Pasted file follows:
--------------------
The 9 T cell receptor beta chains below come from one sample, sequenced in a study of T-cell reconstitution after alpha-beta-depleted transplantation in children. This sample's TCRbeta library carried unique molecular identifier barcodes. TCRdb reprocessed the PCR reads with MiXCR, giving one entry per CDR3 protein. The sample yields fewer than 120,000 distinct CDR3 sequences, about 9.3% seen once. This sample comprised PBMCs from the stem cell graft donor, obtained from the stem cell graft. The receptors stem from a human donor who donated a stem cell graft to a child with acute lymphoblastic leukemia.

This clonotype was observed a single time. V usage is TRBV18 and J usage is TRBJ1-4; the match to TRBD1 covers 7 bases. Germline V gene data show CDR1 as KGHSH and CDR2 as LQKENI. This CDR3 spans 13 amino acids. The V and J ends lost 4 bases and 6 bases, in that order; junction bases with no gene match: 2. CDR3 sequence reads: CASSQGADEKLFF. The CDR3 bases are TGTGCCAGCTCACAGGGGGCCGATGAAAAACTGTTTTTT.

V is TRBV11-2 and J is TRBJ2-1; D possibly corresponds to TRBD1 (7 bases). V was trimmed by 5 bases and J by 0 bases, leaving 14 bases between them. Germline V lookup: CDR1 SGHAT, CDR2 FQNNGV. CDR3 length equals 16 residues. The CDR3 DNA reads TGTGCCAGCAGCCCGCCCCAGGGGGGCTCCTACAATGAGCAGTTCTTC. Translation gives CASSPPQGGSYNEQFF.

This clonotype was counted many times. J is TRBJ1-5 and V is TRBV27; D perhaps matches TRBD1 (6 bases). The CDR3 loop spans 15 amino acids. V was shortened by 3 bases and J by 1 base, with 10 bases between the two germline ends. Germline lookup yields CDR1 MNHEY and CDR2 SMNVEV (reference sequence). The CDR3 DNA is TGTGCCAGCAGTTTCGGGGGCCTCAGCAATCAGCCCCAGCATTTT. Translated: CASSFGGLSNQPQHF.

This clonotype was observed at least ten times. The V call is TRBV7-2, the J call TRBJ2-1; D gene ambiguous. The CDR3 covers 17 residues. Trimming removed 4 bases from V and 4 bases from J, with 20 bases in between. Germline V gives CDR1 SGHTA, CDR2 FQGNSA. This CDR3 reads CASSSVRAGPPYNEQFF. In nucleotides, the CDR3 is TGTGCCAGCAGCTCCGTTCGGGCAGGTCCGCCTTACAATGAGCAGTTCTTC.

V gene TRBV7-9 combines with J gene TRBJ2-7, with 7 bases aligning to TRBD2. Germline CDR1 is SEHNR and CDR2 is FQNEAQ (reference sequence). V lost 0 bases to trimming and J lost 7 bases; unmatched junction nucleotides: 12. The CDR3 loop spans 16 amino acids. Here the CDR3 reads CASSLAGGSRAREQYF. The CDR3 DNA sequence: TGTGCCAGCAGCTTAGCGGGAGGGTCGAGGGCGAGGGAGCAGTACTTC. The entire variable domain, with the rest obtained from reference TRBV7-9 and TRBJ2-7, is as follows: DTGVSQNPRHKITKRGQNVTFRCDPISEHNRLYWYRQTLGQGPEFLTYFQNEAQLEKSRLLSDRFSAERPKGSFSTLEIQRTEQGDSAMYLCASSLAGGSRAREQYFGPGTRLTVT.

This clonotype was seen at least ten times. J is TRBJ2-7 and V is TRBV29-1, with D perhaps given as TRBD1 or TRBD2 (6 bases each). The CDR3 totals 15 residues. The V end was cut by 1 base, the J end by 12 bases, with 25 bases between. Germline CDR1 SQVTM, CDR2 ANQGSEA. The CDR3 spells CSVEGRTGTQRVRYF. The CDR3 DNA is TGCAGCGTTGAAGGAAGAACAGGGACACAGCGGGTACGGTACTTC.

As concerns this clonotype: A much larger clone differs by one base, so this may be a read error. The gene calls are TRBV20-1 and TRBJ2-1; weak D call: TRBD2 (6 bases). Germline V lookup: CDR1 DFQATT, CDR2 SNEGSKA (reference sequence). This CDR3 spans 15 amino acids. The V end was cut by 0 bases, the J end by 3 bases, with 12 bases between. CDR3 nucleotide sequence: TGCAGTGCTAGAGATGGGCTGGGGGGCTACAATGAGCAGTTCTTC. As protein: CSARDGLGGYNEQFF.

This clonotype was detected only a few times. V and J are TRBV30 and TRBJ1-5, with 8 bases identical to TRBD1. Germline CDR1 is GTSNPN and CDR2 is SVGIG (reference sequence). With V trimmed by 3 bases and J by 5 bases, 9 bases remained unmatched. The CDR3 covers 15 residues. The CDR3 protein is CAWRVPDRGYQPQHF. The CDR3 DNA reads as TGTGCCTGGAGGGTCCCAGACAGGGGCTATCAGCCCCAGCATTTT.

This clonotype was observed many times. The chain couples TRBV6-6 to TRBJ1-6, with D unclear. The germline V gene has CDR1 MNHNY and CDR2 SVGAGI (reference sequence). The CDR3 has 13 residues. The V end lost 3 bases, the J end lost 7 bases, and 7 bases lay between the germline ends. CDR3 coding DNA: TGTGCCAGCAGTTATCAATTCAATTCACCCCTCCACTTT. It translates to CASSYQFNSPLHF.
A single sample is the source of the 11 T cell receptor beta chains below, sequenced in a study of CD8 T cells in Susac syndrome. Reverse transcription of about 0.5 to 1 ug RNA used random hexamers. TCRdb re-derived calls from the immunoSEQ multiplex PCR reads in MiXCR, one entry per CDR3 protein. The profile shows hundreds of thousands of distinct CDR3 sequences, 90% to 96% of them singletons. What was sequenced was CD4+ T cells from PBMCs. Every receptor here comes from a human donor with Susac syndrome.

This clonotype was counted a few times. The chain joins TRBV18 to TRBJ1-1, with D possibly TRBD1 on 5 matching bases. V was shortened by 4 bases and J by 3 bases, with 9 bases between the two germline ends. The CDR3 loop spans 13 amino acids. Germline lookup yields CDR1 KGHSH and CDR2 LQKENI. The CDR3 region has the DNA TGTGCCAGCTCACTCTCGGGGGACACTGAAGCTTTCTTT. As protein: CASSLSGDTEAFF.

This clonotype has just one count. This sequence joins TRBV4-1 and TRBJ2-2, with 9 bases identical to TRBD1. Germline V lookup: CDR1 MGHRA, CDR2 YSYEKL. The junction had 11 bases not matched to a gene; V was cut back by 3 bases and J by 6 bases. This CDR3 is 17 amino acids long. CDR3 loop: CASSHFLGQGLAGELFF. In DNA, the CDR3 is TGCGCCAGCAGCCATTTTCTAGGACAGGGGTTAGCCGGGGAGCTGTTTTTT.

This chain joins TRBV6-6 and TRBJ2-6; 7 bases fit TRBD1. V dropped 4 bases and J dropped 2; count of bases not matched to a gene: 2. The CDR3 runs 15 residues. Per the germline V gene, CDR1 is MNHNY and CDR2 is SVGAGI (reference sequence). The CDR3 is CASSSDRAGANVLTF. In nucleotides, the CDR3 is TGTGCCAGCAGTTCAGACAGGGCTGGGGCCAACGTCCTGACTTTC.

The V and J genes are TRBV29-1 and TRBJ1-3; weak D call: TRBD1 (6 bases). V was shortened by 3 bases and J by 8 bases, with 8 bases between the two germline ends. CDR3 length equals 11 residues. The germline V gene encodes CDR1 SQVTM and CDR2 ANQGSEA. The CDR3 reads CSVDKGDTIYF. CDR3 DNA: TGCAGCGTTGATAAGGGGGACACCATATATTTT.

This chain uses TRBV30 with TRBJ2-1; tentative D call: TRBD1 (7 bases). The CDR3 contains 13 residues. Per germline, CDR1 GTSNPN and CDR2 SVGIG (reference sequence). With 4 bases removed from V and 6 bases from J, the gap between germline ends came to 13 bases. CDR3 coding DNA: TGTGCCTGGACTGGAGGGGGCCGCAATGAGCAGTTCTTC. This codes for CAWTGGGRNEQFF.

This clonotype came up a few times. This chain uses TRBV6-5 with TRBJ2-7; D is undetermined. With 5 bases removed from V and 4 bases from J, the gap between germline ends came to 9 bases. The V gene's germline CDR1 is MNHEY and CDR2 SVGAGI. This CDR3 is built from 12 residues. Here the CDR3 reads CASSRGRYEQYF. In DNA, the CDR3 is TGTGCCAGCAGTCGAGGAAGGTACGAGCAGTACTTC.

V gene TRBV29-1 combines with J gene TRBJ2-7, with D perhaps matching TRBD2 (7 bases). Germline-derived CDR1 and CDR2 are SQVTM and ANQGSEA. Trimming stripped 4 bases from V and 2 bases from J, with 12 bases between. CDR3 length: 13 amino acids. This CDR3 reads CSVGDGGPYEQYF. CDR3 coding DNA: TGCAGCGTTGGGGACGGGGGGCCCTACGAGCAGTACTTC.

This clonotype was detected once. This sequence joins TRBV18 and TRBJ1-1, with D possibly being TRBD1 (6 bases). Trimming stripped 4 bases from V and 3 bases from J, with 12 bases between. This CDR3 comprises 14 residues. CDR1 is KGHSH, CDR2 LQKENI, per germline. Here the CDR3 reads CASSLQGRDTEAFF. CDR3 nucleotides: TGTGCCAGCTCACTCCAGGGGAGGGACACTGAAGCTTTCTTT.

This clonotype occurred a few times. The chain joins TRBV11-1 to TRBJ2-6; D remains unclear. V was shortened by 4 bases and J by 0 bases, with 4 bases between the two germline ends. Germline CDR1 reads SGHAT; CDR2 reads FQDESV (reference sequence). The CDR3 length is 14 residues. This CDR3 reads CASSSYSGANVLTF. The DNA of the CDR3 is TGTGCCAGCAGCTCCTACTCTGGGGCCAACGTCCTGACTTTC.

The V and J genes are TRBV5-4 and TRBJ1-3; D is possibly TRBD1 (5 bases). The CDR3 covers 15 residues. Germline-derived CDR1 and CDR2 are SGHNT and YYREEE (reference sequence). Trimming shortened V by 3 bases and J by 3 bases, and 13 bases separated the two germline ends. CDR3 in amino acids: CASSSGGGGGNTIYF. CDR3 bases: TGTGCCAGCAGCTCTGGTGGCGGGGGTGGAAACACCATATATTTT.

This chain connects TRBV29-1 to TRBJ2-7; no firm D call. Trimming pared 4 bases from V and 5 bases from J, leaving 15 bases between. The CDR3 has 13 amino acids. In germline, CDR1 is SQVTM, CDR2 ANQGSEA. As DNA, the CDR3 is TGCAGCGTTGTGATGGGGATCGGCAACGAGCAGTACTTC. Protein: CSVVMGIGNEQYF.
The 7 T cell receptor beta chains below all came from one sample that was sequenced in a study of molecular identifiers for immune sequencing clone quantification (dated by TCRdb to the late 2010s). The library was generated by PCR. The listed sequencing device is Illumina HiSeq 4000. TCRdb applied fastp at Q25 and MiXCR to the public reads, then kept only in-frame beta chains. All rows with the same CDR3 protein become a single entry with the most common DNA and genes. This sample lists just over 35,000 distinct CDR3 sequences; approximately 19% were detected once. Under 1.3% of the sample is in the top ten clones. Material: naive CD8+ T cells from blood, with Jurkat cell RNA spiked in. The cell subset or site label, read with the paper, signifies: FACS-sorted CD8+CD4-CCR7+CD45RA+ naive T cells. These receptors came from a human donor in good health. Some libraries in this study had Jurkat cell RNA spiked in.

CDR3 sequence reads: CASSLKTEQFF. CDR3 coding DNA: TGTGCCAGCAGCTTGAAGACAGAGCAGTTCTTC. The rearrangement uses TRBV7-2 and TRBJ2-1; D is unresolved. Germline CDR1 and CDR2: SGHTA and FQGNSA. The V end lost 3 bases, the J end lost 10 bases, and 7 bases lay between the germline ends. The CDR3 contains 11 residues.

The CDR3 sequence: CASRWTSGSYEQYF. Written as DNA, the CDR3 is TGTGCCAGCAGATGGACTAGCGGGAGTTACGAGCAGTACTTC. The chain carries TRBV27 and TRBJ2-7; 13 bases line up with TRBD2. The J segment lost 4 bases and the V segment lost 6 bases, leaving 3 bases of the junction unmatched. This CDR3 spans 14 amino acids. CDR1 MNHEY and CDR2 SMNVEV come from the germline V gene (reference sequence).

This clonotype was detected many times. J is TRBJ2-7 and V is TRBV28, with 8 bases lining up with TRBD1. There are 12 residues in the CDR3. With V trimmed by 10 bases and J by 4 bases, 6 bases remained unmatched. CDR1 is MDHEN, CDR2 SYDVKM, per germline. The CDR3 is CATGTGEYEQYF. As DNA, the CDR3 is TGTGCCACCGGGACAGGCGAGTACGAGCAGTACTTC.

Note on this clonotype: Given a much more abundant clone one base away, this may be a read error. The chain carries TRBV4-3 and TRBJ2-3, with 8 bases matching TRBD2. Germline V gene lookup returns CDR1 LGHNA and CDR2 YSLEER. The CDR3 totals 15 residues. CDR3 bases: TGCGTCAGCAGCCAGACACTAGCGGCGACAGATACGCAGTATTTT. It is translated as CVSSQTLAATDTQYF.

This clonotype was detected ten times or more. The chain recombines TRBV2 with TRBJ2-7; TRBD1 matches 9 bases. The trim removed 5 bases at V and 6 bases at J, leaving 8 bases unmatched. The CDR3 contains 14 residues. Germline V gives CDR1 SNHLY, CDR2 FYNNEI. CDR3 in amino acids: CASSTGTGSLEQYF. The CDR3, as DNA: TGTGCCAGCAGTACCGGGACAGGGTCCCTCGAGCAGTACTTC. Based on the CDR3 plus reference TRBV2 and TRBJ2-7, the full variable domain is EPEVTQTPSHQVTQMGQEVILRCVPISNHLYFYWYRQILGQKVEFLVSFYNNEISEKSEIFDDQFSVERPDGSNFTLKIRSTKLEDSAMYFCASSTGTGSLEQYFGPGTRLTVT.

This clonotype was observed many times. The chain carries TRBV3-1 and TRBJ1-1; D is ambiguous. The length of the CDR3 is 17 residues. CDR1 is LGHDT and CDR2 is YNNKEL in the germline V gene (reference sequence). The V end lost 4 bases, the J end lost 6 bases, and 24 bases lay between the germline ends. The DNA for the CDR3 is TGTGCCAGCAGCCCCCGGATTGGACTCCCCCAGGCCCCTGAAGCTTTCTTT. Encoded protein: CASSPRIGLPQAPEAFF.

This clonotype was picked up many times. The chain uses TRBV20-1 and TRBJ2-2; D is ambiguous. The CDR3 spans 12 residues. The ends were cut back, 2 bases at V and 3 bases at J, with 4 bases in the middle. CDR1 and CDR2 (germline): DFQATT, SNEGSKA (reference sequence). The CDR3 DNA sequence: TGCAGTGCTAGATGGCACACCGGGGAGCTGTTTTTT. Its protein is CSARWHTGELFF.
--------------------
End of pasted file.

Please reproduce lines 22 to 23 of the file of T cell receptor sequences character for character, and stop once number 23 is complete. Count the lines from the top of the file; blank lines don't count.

This chain connects TRBV29-1 to TRBJ2-7; no firm D call. Trimming pared 4 bases from V and 5 bases from J, leaving 15 bases between. The CDR3 has 13 amino acids. In germline, CDR1 is SQVTM, CDR2 ANQGSEA. As DNA, the CDR3 is TGCAGCGTTGTGATGGGGATCGGCAACGAGCAGTACTTC. Protein: CSVVMGIGNEQYF.
The 7 T cell receptor beta chains below all came from one sample that was sequenced in a study of molecular identifiers for immune sequencing clone quantification (dated by TCRdb to the late 2010s). The library was generated by PCR. The listed sequencing device is Illumina HiSeq 4000. TCRdb applied fastp at Q25 and MiXCR to the public reads, then kept only in-frame beta chains. All rows with the same CDR3 protein become a single entry with the most common DNA and genes. This sample lists just over 35,000 distinct CDR3 sequences; approximately 19% were detected once. Under 1.3% of the sample is in the top ten clones. Material: naive CD8+ T cells from blood, with Jurkat cell RNA spiked in. The cell subset or site label, read with the paper, signifies: FACS-sorted CD8+CD4-CCR7+CD45RA+ naive T cells. These receptors came from a human donor in good health. Some libraries in this study had Jurkat cell RNA spiked in.